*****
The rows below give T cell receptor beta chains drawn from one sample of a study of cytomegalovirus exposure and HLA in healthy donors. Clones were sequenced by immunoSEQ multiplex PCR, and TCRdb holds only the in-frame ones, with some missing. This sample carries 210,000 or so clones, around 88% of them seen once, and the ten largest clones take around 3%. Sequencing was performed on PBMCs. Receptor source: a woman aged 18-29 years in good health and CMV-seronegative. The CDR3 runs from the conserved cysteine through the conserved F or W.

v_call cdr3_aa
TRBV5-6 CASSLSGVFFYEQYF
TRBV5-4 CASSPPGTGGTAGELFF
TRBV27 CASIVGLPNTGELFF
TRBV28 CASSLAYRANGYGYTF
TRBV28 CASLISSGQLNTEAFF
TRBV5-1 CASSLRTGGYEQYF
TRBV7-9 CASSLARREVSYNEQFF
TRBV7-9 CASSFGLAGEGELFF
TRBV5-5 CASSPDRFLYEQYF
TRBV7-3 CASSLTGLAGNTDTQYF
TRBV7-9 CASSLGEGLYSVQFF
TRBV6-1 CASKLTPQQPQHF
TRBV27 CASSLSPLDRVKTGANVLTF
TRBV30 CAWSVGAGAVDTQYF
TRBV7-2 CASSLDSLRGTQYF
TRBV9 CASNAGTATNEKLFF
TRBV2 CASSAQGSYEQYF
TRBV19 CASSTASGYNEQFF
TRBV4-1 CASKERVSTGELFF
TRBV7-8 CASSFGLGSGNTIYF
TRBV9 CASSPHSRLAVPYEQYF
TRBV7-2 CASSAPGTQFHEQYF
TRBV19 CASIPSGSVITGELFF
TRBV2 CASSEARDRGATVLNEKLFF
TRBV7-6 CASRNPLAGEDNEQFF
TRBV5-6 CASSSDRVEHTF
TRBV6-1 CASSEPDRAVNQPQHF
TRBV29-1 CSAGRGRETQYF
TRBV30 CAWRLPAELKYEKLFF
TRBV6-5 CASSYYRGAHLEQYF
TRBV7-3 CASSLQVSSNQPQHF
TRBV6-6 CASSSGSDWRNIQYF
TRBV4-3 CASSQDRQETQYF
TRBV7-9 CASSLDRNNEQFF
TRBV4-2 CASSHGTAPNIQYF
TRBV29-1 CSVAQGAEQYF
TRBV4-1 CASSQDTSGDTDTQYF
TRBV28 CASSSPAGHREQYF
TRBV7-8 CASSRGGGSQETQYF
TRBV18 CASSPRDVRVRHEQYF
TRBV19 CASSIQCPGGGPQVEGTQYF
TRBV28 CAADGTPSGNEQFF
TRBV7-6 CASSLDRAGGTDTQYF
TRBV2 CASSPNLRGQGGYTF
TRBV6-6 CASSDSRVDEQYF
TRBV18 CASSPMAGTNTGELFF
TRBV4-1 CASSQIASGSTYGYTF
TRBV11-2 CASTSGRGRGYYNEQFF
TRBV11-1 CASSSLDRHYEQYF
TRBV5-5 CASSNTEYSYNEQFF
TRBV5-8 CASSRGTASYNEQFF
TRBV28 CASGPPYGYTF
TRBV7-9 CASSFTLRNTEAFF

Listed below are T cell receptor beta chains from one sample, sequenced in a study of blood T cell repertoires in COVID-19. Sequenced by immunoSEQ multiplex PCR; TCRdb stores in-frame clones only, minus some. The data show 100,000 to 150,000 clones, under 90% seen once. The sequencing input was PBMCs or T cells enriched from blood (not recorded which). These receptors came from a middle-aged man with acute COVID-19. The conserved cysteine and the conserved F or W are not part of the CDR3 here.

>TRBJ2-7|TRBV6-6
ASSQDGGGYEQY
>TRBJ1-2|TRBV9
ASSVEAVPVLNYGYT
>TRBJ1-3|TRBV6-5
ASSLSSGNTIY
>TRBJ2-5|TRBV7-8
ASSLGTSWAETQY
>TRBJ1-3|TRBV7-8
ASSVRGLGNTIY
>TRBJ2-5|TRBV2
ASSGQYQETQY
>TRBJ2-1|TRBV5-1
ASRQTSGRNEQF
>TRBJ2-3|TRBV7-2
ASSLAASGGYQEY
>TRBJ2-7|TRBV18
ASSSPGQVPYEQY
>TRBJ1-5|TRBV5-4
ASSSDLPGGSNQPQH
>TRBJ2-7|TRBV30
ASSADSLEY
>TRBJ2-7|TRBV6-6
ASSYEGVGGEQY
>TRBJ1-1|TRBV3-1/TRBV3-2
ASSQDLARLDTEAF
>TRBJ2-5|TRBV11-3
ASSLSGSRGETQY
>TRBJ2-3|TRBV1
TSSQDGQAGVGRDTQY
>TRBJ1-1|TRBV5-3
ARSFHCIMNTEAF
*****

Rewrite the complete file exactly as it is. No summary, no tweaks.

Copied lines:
The rows below give T cell receptor beta chains drawn from one sample of a study of cytomegalovirus exposure and HLA in healthy donors. Clones were sequenced by immunoSEQ multiplex PCR, and TCRdb holds only the in-frame ones, with some missing. This sample carries 210,000 or so clones, around 88% of them seen once, and the ten largest clones take around 3%. Sequencing was performed on PBMCs. Receptor source: a woman aged 18-29 years in good health and CMV-seronegative. The CDR3 runs from the conserved cysteine through the conserved F or W.

v_call cdr3_aa
TRBV5-6 CASSLSGVFFYEQYF
TRBV5-4 CASSPPGTGGTAGELFF
TRBV27 CASIVGLPNTGELFF
TRBV28 CASSLAYRANGYGYTF
TRBV28 CASLISSGQLNTEAFF
TRBV5-1 CASSLRTGGYEQYF
TRBV7-9 CASSLARREVSYNEQFF
TRBV7-9 CASSFGLAGEGELFF
TRBV5-5 CASSPDRFLYEQYF
TRBV7-3 CASSLTGLAGNTDTQYF
TRBV7-9 CASSLGEGLYSVQFF
TRBV6-1 CASKLTPQQPQHF
TRBV27 CASSLSPLDRVKTGANVLTF
TRBV30 CAWSVGAGAVDTQYF
TRBV7-2 CASSLDSLRGTQYF
TRBV9 CASNAGTATNEKLFF
TRBV2 CASSAQGSYEQYF
TRBV19 CASSTASGYNEQFF
TRBV4-1 CASKERVSTGELFF
TRBV7-8 CASSFGLGSGNTIYF
TRBV9 CASSPHSRLAVPYEQYF
TRBV7-2 CASSAPGTQFHEQYF
TRBV19 CASIPSGSVITGELFF
TRBV2 CASSEARDRGATVLNEKLFF
TRBV7-6 CASRNPLAGEDNEQFF
TRBV5-6 CASSSDRVEHTF
TRBV6-1 CASSEPDRAVNQPQHF
TRBV29-1 CSAGRGRETQYF
TRBV30 CAWRLPAELKYEKLFF
TRBV6-5 CASSYYRGAHLEQYF
TRBV7-3 CASSLQVSSNQPQHF
TRBV6-6 CASSSGSDWRNIQYF
TRBV4-3 CASSQDRQETQYF
TRBV7-9 CASSLDRNNEQFF
TRBV4-2 CASSHGTAPNIQYF
TRBV29-1 CSVAQGAEQYF
TRBV4-1 CASSQDTSGDTDTQYF
TRBV28 CASSSPAGHREQYF
TRBV7-8 CASSRGGGSQETQYF
TRBV18 CASSPRDVRVRHEQYF
TRBV19 CASSIQCPGGGPQVEGTQYF
TRBV28 CAADGTPSGNEQFF
TRBV7-6 CASSLDRAGGTDTQYF
TRBV2 CASSPNLRGQGGYTF
TRBV6-6 CASSDSRVDEQYF
TRBV18 CASSPMAGTNTGELFF
TRBV4-1 CASSQIASGSTYGYTF
TRBV11-2 CASTSGRGRGYYNEQFF
TRBV11-1 CASSSLDRHYEQYF
TRBV5-5 CASSNTEYSYNEQFF
TRBV5-8 CASSRGTASYNEQFF
TRBV28 CASGPPYGYTF
TRBV7-9 CASSFTLRNTEAFF

Listed below are T cell receptor beta chains from one sample, sequenced in a study of blood T cell repertoires in COVID-19. Sequenced by immunoSEQ multiplex PCR; TCRdb stores in-frame clones only, minus some. The data show 100,000 to 150,000 clones, under 90% seen once. The sequencing input was PBMCs or T cells enriched from blood (not recorded which). These receptors came from a middle-aged man with acute COVID-19. The conserved cysteine and the conserved F or W are not part of the CDR3 here.

>TRBJ2-7|TRBV6-6
ASSQDGGGYEQY
>TRBJ1-2|TRBV9
ASSVEAVPVLNYGYT
>TRBJ1-3|TRBV6-5
ASSLSSGNTIY
>TRBJ2-5|TRBV7-8
ASSLGTSWAETQY
>TRBJ1-3|TRBV7-8
ASSVRGLGNTIY
>TRBJ2-5|TRBV2
ASSGQYQETQY
>TRBJ2-1|TRBV5-1
ASRQTSGRNEQF
>TRBJ2-3|TRBV7-2
ASSLAASGGYQEY
>TRBJ2-7|TRBV18
ASSSPGQVPYEQY
>TRBJ1-5|TRBV5-4
ASSSDLPGGSNQPQH
>TRBJ2-7|TRBV30
ASSADSLEY
>TRBJ2-7|TRBV6-6
ASSYEGVGGEQY
>TRBJ1-1|TRBV3-1/TRBV3-2
ASSQDLARLDTEAF
>TRBJ2-5|TRBV11-3
ASSLSGSRGETQY
>TRBJ2-3|TRBV1
TSSQDGQAGVGRDTQY
>TRBJ1-1|TRBV5-3
ARSFHCIMNTEAF